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caddieo

Member
Mar 21, 2013
876
21
Palm Coast, FL
Hello all,
Finally got my delivery window notice (7/18 to 8/1) and the goose bumps are starting. I do have one question and I hope somebody out there has an answer. If I register the car in both our names (me and wife) do both of us have to be physically present to sign for the car on delivery and to complete the paperwork leading to the tag and title?
Thanks in advance for any and all answers. :confused:
 

Larry Chanin

President, Florida Tesla Enthusiasts
Moderator
Aug 22, 2011
4,937
809
Sarasota, Florida
Hello all,
Finally got my delivery window notice (7/18 to 8/1) and the goose bumps are starting. I do have one question and I hope somebody out there has an answer. If I register the car in both our names (me and wife) do both of us have to be physically present to sign for the car on delivery and to complete the paperwork leading to the tag and title?
Thanks in advance for any and all answers. :confused:
My wife and I both signed the paperwork when Ben delivered our Model S.

Larry
 

bobinfla

S-Vin 4086 Rdstr-Vin 0019
Supporting Member
Jul 9, 2012
363
1,561
Land O'Lakes
First, congratulations, Though the next 4-6 weeks will seem long. Second, I do believe both will need to be there to sign, but definitely talk to your DS, cause I'm no expert. Third, are you nuts! Don't let her name be on it, in fact don't let her drive or ride in it, even better hide it around the corner so she never sees it. You're risking letting her fall in love with it (unavoidable actually), after which you'll never get to drive it, then you'll have to buy another one!
 

caddieo

Member
Mar 21, 2013
876
21
Palm Coast, FL
Thanks to all for your input. Although not a direct answer, Larry's experience confirms my suspicions. There was also a recent post from Hawaii which told of both co-owners having to be present to be to sign. As for bobinfla's comments - Hehehehe :biggrin:. I'll have you know that my suggestions to replace the Audi A8 with another or a same level BMW or MB were met with considerable resistance the whole of last year. Then came the Tesla test drive and that was that. So what's wrong with replacing the Honda Odyssey with an X in 2015 when trans-continental travel will be a piece of cake? :cool:
 

Rodolfo Paiz

Fidelius Family Office
Nov 19, 2012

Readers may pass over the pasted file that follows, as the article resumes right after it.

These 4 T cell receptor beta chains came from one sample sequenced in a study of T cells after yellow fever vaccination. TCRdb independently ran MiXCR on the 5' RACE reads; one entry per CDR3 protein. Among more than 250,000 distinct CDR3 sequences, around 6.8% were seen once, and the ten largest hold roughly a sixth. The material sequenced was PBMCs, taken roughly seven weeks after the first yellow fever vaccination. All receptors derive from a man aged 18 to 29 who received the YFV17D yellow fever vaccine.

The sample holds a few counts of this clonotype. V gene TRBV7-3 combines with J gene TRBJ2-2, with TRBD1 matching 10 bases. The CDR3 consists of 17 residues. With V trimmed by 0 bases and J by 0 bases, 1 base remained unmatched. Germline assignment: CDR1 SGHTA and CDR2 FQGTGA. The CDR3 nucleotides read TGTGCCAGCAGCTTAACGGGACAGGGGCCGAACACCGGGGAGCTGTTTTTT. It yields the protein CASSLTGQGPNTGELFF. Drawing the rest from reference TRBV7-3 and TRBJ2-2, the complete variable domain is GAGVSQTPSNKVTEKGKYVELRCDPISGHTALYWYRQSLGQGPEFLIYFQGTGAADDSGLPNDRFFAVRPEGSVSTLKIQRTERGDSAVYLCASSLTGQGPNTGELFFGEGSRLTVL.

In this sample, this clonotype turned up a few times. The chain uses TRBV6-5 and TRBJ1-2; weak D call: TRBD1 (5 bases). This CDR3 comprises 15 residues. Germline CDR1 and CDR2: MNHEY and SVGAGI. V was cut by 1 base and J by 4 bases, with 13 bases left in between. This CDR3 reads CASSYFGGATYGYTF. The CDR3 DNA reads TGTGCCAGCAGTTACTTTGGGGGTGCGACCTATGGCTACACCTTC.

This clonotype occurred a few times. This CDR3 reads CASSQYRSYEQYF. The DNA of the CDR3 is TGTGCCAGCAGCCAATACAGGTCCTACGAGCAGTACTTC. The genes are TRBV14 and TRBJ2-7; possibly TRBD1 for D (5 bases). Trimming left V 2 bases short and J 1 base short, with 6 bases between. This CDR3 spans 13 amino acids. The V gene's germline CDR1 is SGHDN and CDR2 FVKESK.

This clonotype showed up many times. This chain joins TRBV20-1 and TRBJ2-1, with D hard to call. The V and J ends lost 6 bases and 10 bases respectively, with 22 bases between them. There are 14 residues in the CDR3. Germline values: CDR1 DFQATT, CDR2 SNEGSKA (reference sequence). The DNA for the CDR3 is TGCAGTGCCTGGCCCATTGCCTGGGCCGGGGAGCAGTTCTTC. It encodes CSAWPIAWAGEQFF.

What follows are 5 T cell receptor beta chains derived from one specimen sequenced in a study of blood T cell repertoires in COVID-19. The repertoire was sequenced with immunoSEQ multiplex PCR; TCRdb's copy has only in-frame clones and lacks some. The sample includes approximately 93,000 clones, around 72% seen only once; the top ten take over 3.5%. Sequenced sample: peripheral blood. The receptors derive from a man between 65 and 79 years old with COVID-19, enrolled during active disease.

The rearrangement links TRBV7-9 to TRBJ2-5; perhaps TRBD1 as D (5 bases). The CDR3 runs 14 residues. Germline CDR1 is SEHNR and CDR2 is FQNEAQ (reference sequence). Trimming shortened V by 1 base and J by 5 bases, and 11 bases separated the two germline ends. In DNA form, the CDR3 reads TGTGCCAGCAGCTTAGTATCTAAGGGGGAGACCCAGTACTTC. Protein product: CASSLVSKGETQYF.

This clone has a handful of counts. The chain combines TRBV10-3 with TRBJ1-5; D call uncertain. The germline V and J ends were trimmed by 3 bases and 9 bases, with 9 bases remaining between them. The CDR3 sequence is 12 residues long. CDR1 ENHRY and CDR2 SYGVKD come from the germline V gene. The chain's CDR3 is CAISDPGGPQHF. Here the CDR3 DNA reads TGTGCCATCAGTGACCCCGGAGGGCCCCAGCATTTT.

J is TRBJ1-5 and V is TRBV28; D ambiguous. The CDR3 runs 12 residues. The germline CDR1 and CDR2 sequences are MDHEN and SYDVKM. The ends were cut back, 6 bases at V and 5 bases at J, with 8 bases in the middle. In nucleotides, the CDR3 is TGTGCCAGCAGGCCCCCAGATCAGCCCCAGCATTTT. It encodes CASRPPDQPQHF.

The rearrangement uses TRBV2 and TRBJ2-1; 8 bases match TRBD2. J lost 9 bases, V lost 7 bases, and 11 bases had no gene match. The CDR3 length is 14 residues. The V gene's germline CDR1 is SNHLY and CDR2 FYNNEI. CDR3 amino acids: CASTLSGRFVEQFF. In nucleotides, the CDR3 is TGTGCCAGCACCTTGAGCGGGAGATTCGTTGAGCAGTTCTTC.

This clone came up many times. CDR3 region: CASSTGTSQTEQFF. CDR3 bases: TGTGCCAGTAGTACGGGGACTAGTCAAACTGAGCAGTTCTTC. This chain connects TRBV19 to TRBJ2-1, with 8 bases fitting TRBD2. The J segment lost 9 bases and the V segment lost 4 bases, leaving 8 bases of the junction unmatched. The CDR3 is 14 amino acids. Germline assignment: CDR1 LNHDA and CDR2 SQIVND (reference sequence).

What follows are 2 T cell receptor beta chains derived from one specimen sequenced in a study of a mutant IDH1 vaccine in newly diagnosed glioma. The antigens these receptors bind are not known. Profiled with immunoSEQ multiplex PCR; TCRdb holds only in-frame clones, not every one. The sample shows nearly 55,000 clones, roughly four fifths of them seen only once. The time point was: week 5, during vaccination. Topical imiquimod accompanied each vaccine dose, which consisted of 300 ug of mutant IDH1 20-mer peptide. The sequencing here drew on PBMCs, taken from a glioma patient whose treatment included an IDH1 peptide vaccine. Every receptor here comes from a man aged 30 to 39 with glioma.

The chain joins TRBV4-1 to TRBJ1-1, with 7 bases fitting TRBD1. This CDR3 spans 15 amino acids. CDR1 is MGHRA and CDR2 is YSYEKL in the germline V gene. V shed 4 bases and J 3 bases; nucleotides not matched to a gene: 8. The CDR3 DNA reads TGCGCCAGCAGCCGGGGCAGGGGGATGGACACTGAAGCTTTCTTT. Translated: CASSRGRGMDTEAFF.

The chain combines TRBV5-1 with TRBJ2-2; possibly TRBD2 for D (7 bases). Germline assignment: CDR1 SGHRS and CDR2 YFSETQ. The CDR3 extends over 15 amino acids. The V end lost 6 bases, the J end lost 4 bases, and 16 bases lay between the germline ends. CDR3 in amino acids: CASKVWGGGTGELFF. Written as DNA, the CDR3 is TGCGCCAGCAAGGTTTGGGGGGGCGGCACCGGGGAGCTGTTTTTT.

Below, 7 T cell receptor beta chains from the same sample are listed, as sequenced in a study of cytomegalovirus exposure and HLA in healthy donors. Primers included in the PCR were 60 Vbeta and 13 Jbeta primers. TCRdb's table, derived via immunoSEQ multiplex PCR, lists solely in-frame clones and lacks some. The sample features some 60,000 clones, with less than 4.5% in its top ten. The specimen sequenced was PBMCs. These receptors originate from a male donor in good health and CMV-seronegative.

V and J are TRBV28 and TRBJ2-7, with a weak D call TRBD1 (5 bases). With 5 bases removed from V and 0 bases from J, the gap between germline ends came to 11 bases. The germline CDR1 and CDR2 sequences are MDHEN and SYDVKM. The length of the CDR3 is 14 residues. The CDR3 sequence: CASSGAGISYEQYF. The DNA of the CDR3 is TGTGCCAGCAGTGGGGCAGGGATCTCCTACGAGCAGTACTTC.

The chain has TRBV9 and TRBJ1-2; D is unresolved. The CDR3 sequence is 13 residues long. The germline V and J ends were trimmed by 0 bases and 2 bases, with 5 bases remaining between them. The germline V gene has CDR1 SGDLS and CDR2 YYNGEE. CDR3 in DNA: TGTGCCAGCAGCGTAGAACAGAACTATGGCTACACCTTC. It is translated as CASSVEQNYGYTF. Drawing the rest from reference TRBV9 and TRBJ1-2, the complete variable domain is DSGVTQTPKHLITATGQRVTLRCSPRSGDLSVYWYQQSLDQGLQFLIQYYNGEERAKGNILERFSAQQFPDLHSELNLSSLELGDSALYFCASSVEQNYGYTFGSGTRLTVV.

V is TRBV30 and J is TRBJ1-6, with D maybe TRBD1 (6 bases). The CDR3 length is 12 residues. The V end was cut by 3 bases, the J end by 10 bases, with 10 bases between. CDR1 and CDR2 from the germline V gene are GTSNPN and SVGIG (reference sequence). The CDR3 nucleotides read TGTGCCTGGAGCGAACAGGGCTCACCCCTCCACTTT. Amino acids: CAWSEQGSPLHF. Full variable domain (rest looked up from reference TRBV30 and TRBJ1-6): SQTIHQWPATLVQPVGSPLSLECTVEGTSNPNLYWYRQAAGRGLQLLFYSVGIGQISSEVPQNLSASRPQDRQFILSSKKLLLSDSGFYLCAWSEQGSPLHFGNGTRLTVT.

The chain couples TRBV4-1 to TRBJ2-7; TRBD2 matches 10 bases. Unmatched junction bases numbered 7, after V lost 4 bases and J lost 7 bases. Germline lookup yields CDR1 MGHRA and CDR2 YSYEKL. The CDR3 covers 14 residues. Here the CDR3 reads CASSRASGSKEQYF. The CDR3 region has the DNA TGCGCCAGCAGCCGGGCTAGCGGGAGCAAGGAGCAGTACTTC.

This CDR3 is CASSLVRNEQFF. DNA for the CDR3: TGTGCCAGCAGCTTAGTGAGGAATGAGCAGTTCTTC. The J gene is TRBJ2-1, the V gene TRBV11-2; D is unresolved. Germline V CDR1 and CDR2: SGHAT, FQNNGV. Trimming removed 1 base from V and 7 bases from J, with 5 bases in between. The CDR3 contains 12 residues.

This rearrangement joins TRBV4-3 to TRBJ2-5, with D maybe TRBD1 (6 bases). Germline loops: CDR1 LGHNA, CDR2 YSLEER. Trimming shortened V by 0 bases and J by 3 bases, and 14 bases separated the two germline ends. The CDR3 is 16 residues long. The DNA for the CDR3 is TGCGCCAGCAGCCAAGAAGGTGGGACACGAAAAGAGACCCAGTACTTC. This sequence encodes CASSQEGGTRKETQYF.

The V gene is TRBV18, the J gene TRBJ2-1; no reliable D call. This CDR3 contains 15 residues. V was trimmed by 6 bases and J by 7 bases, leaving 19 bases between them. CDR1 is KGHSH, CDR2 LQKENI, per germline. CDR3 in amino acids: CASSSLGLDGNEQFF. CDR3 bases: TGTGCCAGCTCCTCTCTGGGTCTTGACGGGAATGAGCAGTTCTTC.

788
132
Miami, FL
That's our plan exactly. She wants some of the things that are missing in the Model S (storage spaces, cupholders, coathangers, etc.), plus more trunk space and a higher driving position. So I get to keep the S, and she has reserved an X. I think that's ideal.
 
First, congratulations, Though the next 4-6 weeks will seem long. Second, I do believe both will need to be there to sign, but definitely talk to your DS, cause I'm no expert. Third, are you nuts! Don't let her name be on it, in fact don't let her drive or ride in it, even better hide it around the corner so she never sees it. You're risking letting her fall in love with it (unavoidable actually), after which you'll never get to drive it, then you'll have to buy another one!

There's actually a better reason to have only one name on the title of any car, not just your model S - liability and asset protection. If you and your wife have separately titled assets, having both names on a car title would put all of your assets at risk in the event of an accident/injury that exceeded your insurance limits. With only one name on the title - only your assets are at risk, and the plaintiff's attorney might not even be able to get to some jointly owned assets. Same rationale -even more so - applies for getting off the title of a car your kid drives as soon as they turn 18. I'm not a lawyer & this isn't legal advice. But you might want to consult someone who is.
 

caddieo

Member
Mar 21, 2013
876
21
Palm Coast, FL
There's actually a better reason to have only one name on the title of any car, not just your model S - liability and asset protection. If you and your wife have separately titled assets, having both names on a car title would put all of your assets at risk in the event of an accident/injury that exceeded your insurance limits. With only one name on the title - only your assets are at risk, and the plaintiff's attorney might not even be able to get to some jointly owned assets. Same rationale -even more so - applies for getting off the title of a car your kid drives as soon as they turn 18. I'm not a lawyer & this isn't legal advice. But you might want to consult someone who is.

Point well taken. Thanks a lot. Will research this further.
 

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